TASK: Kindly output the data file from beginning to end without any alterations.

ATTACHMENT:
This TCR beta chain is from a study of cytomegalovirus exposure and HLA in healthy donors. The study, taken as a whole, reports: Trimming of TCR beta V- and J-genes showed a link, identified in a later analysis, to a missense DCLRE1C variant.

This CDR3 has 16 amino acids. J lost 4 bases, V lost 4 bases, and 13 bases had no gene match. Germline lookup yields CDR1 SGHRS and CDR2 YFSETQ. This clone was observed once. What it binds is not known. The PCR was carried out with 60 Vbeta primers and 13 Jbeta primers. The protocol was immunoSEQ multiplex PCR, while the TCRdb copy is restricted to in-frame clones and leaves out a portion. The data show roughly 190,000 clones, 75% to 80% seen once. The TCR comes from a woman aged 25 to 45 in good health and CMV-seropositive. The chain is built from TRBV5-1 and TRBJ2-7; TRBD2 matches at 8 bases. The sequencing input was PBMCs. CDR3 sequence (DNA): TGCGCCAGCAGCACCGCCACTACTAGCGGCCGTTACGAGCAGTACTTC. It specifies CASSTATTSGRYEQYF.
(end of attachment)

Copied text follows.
This TCR beta chain is from a study of cytomegalovirus exposure and HLA in healthy donors. The study, taken as a whole, reports: Trimming of TCR beta V- and J-genes showed a link, identified in a later analysis, to a missense DCLRE1C variant.

This CDR3 has 16 amino acids. J lost 4 bases, V lost 4 bases, and 13 bases had no gene match. Germline lookup yields CDR1 SGHRS and CDR2 YFSETQ. This clone was observed once. What it binds is not known. The PCR was carried out with 60 Vbeta primers and 13 Jbeta primers. The protocol was immunoSEQ multiplex PCR, while the TCRdb copy is restricted to in-frame clones and leaves out a portion. The data show roughly 190,000 clones, 75% to 80% seen once. The TCR comes from a woman aged 25 to 45 in good health and CMV-seropositive. The chain is built from TRBV5-1 and TRBJ2-7; TRBD2 matches at 8 bases. The sequencing input was PBMCs. CDR3 sequence (DNA): TGCGCCAGCAGCACCGCCACTACTAGCGGCCGTTACGAGCAGTACTTC. It specifies CASSTATTSGRYEQYF.